(McDonough, GA – 10 September)  On Tuesday 8 September 2020, suit was brought by the Georgia Minutemen, LLC, a Georgia corporation, against all four Henry County commissioners who voted in July to remove the Confederate Monument from the McDonough Square where it had stood vigilant for more than 100 years.  This suit is different than other suits that have been brought against public officials this year for removing Confederate monuments around the state in that it names all four commissioners in their individual capacity who voted for the removal.
Other lawsuits filed around the state, including Henry County, to force the restoration of monuments moved by public officials have been unsuccessful as yet owing to the onerous doctrine of “sovereign immunity” which protects any subdivision of state government from lawsuits in most cases.  The new lawsuit filed by the Georgia Minutemen does an “end around” with regard to the sovereign immunity issue by naming the commissioners in their individual capacity where immunity is limited to lawful acts.  Georgia’s Monument Protection Act, arguably the strongest in the nation, allows for both civil and criminal suits against public officials who violate its stringent protections of monuments in Georgia.
This suit is important in that it would be a precedent-setting case which could be used as a tool for preventing the unlawful removal of monuments in other places.  If the Minutemen are successful in the prosecution of this suit, public officials everywhere will be reticent to consider removing any monument protected under Georgia Code 50-3-1.  If the commissioners lose this case, they will be on the hook as individuals for “treble” (triple) the cost of replacing or restoring the original monument to its rightful place on the McDonough Square, all attorneys fees, and exemplary damages in an amount decided by a jury.  Monies collected from the verdict will first be applied to restoring the Monument to its home of more than 100 years before any other distributions are made.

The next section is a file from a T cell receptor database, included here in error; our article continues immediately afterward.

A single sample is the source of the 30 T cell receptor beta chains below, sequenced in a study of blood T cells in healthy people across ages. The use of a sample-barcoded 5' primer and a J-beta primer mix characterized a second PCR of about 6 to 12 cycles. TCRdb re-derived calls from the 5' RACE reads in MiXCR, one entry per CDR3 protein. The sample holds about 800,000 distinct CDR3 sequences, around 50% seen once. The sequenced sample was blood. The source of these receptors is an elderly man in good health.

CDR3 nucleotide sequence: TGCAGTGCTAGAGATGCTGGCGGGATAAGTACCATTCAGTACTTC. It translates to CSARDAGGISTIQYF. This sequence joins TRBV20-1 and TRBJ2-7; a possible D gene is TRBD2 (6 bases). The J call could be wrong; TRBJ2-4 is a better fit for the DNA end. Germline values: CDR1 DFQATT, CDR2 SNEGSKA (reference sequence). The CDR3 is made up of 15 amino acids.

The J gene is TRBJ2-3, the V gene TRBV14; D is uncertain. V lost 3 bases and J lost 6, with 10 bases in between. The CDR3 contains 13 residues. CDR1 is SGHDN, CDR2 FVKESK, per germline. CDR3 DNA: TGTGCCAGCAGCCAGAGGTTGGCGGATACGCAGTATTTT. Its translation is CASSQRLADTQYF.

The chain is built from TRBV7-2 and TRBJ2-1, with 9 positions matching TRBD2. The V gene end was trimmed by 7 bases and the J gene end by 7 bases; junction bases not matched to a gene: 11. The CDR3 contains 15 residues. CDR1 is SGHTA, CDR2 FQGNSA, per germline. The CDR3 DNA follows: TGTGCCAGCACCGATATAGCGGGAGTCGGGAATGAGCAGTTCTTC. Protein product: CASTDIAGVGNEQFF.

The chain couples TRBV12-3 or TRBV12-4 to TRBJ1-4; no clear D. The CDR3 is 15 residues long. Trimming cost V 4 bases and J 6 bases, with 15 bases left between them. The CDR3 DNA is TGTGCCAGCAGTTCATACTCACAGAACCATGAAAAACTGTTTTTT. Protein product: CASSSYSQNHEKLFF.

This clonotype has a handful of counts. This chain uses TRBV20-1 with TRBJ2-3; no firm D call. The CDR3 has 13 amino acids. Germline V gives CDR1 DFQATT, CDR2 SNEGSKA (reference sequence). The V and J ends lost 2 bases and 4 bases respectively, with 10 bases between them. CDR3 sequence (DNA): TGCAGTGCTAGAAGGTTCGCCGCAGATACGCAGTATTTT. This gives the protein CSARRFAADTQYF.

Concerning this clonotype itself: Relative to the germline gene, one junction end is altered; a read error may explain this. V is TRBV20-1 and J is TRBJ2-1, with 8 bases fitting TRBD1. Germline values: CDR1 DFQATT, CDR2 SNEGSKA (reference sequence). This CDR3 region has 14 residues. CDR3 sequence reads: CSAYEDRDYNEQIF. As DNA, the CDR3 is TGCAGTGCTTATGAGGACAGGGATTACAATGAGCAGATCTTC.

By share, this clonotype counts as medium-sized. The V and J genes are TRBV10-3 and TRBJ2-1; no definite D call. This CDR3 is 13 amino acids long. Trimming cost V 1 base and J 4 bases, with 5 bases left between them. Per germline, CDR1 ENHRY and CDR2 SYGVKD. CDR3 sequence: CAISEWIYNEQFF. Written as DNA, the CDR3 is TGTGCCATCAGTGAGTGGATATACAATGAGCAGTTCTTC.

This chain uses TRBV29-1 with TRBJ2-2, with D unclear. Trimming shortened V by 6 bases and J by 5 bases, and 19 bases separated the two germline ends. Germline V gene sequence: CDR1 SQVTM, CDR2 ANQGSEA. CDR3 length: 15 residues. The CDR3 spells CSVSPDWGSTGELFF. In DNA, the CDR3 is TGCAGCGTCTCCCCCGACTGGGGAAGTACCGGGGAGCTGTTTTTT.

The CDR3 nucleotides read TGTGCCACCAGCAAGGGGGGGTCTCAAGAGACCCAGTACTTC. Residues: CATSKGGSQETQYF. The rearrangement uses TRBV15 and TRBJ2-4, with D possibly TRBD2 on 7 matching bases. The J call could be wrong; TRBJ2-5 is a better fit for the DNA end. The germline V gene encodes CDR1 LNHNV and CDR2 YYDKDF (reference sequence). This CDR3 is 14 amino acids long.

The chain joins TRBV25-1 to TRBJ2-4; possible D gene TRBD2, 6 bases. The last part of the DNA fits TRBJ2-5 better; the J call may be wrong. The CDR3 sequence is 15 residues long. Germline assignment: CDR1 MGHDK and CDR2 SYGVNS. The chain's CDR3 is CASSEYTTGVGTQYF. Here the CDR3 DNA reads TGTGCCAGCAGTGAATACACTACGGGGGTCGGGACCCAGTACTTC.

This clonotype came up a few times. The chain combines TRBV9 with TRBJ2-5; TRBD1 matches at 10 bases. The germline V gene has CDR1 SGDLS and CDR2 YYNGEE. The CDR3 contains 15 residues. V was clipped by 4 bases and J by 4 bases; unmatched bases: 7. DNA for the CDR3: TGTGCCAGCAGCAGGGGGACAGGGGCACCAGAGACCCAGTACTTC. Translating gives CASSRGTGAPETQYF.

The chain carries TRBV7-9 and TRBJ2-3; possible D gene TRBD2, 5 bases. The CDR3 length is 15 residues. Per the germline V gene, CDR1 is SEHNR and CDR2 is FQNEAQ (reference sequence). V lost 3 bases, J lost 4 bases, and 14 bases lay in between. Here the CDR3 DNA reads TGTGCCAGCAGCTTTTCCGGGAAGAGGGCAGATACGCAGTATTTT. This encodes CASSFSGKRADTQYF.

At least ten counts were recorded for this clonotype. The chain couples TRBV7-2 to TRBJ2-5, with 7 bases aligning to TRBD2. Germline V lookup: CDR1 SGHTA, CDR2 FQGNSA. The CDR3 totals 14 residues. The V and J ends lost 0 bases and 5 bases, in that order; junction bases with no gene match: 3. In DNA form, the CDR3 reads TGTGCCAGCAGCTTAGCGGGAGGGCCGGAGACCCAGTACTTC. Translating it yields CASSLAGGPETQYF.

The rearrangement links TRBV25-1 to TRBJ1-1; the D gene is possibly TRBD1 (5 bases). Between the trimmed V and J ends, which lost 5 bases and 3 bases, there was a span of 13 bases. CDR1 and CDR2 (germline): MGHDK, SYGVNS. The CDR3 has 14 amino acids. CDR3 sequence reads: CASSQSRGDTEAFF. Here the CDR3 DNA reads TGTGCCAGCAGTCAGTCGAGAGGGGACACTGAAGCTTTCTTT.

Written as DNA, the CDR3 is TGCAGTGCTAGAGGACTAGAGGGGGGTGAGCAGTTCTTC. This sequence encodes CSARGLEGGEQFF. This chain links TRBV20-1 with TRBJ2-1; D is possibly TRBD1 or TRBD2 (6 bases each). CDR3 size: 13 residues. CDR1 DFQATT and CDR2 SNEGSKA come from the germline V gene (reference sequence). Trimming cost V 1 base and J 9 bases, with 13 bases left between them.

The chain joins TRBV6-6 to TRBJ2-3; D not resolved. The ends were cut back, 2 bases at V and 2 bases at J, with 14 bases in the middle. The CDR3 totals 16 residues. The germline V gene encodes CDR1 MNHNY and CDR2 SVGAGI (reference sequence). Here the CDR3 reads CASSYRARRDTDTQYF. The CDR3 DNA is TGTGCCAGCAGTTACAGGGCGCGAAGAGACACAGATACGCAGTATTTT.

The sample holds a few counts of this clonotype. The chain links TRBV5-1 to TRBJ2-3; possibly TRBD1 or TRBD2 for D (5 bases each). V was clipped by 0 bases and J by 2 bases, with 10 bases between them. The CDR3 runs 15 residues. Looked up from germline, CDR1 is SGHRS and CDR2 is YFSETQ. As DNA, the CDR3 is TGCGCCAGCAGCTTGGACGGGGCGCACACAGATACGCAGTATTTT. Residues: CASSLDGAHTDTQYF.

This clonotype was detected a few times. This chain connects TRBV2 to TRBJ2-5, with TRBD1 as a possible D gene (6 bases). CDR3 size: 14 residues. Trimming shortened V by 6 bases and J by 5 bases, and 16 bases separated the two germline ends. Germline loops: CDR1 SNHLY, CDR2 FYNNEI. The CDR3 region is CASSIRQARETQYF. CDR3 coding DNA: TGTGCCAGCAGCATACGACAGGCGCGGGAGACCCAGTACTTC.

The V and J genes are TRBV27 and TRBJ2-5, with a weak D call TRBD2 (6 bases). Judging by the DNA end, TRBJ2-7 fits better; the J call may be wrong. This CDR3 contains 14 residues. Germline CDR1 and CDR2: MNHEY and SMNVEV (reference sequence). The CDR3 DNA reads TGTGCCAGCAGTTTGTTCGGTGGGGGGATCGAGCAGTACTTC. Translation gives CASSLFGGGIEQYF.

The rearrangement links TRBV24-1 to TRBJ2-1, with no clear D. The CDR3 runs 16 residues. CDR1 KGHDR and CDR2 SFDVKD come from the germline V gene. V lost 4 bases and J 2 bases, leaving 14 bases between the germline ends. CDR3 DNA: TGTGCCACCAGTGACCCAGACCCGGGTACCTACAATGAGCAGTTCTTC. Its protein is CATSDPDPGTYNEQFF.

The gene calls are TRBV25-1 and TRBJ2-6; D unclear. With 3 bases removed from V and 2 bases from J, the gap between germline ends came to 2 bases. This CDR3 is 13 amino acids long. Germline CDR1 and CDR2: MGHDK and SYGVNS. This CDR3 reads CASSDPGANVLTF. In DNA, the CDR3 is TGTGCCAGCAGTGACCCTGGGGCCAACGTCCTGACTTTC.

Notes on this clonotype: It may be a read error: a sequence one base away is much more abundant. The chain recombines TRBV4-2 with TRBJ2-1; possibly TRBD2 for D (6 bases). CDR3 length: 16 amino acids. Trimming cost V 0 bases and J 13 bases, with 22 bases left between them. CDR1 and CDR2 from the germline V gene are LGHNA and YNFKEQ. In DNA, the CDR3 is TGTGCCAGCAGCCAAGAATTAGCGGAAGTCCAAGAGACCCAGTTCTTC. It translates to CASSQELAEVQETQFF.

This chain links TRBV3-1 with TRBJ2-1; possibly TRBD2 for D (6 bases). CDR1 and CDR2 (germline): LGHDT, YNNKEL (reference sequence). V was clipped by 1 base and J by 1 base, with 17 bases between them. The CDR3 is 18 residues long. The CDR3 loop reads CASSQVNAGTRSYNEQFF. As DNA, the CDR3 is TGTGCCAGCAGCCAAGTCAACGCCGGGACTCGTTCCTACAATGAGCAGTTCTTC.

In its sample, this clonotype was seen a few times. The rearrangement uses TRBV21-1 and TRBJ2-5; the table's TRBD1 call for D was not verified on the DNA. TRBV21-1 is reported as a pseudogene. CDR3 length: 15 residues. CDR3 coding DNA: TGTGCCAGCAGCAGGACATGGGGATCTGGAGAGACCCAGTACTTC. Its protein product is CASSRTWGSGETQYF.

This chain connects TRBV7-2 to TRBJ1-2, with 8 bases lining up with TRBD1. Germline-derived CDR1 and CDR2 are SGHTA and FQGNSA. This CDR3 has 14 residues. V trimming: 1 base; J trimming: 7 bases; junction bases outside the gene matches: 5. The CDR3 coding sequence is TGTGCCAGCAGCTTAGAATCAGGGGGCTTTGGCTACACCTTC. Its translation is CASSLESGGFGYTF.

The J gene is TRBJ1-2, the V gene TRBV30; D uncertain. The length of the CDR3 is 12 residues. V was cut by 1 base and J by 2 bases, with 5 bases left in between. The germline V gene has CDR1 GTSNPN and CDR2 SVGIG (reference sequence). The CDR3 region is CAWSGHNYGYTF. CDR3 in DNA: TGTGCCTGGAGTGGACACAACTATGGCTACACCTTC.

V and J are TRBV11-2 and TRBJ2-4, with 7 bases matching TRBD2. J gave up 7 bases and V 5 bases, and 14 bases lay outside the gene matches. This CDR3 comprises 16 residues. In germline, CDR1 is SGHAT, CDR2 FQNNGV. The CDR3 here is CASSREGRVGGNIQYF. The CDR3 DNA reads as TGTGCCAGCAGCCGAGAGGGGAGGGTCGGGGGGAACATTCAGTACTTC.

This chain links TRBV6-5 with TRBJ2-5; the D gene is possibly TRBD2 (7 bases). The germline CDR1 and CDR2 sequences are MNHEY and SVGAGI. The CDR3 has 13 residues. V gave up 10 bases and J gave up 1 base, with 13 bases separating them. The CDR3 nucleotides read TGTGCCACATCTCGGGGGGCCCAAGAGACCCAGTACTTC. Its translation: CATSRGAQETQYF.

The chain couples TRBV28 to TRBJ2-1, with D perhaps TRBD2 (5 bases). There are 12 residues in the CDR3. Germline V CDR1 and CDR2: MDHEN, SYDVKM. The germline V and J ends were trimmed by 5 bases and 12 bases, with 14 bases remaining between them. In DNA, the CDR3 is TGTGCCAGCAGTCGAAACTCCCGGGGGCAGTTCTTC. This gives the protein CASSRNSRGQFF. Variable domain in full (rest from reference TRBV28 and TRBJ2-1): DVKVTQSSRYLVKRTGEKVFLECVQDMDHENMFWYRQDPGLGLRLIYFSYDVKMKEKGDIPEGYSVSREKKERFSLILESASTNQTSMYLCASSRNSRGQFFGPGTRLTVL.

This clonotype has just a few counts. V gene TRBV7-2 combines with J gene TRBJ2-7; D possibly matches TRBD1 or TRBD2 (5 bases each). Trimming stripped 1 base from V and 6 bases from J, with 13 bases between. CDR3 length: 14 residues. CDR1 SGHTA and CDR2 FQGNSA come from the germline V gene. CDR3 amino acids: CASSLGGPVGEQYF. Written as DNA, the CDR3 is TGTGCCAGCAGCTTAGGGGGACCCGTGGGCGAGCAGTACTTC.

The attorney for the Georgia Minutemen is Todd Harding of Maddox & Harding.  The Defendants in the case are the four commissioners who voted unlawfully for the removal of the Monument:  Dee Clemmons (D), Vivien Thomas (D), Bruce Holmes (D), and June Wood (R-chairman); and the Henry County Manager, Cheri Hobson-Matthews, who effected the removal.
Speaking to local reporters, Georgia Minutemen founder Ray McBerry had this to say about the new filing:  “It is sad when we have reached a point in America when even monuments to our heroes that have stood for more than a hundred years are under attack.  It is time that Georgians, and all Americans, begin to stand up together and say, ‘No more!’  Our legislature last year wisely gave the people of the sovereign state of Georgia the tools necessary to prevent this very thing in the form of the strongest monument protection bill in the country… and we intend to use it.  Let this be a warning shot to all public officials in this state who are considering removing our monuments… you will be next.  We’re coming for you in the courtroom.”
Minutemen founder McBerry is personally facing a state obstruction charge for refusing to vacate the sidewalk in McDonough on the evening that the County brought a crane company to remove the Confederate Monument.  He was told that the crane company could not begin work until the sidewalk was cleared, and he refused to move.  Mr. McBerry pointed out to the more than 20 officers present at his arrest that the construction permit they were ostensibly using as their authority to clear the Square could not exist because it was nowhere posted publicly on the site as required by law.  Officers arrested and detained him anyway, only to learn the following day through Open Records Requests that the County had, in fact, dropped the ball and failed to obtain the permit as required by law.  Although Mr. McBerry’s statements to the officers have proven true, the Henry County solicitor’s office have thus far refused to dismiss the charge against him.


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